The following is a description of some of the successful chemical research projects I've been involved in, including literature references where appropriate. Today, I consider myself an organic chemist who explores his art with computer programming and molecular simulation... but as another great computational chemist once put it:

" I was once a respectable experimental chemist."

Undergraduate Research: Cal Berkeley, Rapoport Group

As an undergraduate, I studied the design, preparation, and application of radiolabeling reagents which culminated in the publication of a technique for preparation of the novel labeling agent tritiated methylene diiodide. This research required me to develop proficiencies with glove box and gas line chemistry and to determine isotope incorporation by liquid scintillation counting and deuterium and tritium NMR techniques. The greatest difficulty in this project was developing a method for preparing the agent in high enough levels of radioincorporation that it would be useful in the preparation of in vivo radiotracers, without producing harmful radioactive waste products. Satisfactory levels of incorporation were arrived at by preparing 4.4 Ci ml^-1 HTO via hydrogen exchange with tritium gas (a process used to trap waste tritium gas from other experiments), then quantitatively consuming the HTO by reduction of idodoform with Na3AsO3.

Tritiated Methylene Diiodide: A New Synthetic Labeling Reagent
Manouchehr Saljoughian, Hiromi Morimoto, Philip G. Williams, Nicholas C. DeMello
J. Chem. Soc., Chem. Comm. (1990) 22 : 1652-1653.

Graduate Research: Univ. of Pittsburgh, Curran Group

My graduate work involved the development of two novel--time dependent--strategies for stereoselection. First, we achieved stereoselection relative to transient chiral conformations of otherwise achiral molecules. 1-(2,5-Di-tert-butyl-phenyl)-3-methyl-pyrrole-2,5-dione and similiar atropisomeric molecules are synthesized. High temperature NMR and other techniques are used to determine the barrier to interconversion of the chiral conformation of some of these compounds, and thus the half life of enantiomerically pure samples of these compounds. Alkylation, bromination, Diels-Alder addition, nitrile oxide addition, radical addition and other functionalizations were shown to occur stereoselectively relative to the chiral forms of these compounds, and the degree of selectivity was measured with low temperature NMR before racemization occurs. These experiments demonstrated that it is possible to capture the momentary asymmetries of aryl amides and imides and stereoselectively functionalize molecules relative to those instantaneous shapes.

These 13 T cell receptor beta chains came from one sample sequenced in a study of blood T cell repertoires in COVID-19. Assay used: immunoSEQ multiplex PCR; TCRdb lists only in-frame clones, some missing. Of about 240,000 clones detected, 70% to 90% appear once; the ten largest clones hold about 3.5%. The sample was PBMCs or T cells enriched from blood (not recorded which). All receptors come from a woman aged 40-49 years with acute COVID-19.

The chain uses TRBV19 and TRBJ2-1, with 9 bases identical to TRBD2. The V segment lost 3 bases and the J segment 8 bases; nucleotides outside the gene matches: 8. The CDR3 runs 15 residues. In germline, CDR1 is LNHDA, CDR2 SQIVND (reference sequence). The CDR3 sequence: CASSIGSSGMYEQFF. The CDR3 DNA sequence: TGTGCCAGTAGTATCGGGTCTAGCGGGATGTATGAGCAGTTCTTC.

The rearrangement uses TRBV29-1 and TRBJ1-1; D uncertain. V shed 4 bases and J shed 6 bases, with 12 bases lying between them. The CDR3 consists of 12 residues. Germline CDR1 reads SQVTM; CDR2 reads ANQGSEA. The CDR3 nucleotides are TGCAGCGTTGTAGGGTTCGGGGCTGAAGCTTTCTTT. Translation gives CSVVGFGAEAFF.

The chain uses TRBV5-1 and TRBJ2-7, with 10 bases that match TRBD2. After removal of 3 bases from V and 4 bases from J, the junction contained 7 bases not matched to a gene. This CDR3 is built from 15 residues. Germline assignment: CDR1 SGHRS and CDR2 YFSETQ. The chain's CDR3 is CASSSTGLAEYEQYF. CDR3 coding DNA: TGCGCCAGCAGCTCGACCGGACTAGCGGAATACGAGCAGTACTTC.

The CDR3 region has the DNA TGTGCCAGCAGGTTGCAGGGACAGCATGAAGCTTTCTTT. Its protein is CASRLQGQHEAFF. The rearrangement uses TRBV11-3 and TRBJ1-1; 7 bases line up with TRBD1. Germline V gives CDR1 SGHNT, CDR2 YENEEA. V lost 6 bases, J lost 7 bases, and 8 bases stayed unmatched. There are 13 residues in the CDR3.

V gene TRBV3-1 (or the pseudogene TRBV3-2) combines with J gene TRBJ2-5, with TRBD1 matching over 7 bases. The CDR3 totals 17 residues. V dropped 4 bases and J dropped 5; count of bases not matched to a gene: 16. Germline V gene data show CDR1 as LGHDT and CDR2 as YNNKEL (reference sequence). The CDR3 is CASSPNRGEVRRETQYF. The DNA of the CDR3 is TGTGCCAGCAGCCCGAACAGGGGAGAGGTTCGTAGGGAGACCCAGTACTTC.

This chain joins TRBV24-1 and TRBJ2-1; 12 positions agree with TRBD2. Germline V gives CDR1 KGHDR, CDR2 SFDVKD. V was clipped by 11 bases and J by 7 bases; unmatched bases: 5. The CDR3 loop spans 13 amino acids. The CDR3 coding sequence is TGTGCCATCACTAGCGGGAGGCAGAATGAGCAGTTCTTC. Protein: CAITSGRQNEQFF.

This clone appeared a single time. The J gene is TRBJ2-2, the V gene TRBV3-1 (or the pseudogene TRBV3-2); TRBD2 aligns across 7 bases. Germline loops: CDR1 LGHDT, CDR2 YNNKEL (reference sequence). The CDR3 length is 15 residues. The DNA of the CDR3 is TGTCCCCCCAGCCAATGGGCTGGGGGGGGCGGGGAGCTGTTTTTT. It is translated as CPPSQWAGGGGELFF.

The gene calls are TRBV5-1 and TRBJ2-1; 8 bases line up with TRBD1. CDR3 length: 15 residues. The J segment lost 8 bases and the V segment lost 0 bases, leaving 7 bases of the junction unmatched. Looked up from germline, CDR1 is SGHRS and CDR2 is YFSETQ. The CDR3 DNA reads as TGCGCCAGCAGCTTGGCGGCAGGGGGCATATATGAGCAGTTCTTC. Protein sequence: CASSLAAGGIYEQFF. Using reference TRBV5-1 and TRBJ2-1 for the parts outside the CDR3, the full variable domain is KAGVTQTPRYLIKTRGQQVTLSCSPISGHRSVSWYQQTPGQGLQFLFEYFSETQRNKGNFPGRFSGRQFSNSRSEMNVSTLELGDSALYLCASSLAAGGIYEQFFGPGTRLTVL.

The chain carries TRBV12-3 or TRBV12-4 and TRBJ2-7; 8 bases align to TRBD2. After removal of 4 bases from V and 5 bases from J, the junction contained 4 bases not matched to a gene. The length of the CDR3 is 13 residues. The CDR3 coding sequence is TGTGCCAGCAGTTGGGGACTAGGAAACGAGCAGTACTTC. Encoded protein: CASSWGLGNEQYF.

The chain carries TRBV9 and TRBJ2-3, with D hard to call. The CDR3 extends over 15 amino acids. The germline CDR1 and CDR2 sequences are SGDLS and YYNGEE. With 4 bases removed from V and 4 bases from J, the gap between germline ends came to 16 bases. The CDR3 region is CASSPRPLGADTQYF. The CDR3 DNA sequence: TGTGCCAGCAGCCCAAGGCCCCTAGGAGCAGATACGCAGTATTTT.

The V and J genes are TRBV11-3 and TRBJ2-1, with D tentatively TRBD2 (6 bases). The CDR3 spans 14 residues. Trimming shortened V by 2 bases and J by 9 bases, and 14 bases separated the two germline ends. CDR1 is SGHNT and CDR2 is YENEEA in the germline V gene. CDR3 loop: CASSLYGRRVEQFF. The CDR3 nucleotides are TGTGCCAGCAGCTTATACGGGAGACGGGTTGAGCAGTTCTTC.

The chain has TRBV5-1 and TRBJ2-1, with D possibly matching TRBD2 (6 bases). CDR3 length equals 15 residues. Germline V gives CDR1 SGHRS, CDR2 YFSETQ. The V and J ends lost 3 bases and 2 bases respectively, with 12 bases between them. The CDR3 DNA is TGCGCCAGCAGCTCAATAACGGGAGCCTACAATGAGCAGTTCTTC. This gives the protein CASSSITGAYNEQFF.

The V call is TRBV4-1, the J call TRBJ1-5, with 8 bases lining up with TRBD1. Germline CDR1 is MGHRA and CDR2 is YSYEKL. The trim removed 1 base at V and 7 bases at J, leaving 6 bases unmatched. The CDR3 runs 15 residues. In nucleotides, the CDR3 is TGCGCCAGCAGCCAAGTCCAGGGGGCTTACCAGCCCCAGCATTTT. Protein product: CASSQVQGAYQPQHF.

Origins of Regioselectivity in Radical Reactions of Axially Twisted Anilides
Dennis P. Curran, Nicholas C. DeMello
J. Chem. Soc., Chem. Comm. (1993) 17 : 1314-1317.

Atroposelective Thermal Reactions of Axially Twisted Amides and Imides
Dennis P. Curran, Hongyan Qi, Steven J. Geib, Nicholas C. DeMello
J. Am. Chem. Soc. (1994) 116: 3131-3132.

Our second strategy involves achieving stereoselection by engineering reactions to occur through a unique kinetic scheme of our own design--a scheme which involves stereoselection as a result of intermediates partitioning successively between competing chemical transformations. All stereoselective reactions we are aware of involve at least one event where either a single intermediate partitions between diastereomeric transition states or where enantiomeric intermediates undergo kinetic resolution. By presenting an organization of stereoselective reactions into classes based on the kind of stereoselective event, the number of stereoselective events and-in the case of reactions with multiple stereoselective events-whether multiple stereoselective events occur simultaneously or in series, we demonstrate that our strategy is unique. A mathematical description of the ratio of products produced in our kinetic strategy is derived, and computer simulation of that model demonstrates two principle advantages of this method: higher selectivity and more efficient conversion of substrates. Furthermore, that mathematical description is used to develop computer programs for determining key rate constants in the intramolecular cyclization of 3-(3-iodo-iodomethyl-propyl)-cyclohexene and three other reactions which subscribe to our stereoselective kinetic strategy which were subsequently used to determine conditions for maximum stereoselection in these reactions.

Substrate-Controlled Group Selective Radical Cyclizations. A New Strategy for Stereocontrolled Transformations of Diasteomeric Reactive Intermediates
Dennis P. Curran, Hongyan Qi, Nicholas C. DeMello, and Chien Hsing-Lin
J. Am. Chem. Soc. (1994) 116: 8430-8432.

(expect to see some more publications on this subject in '96)

Post-Doctoral Research: UCLA, Houk Group

Oh, why not just look for yourself. Visit the Houk Group! ;-)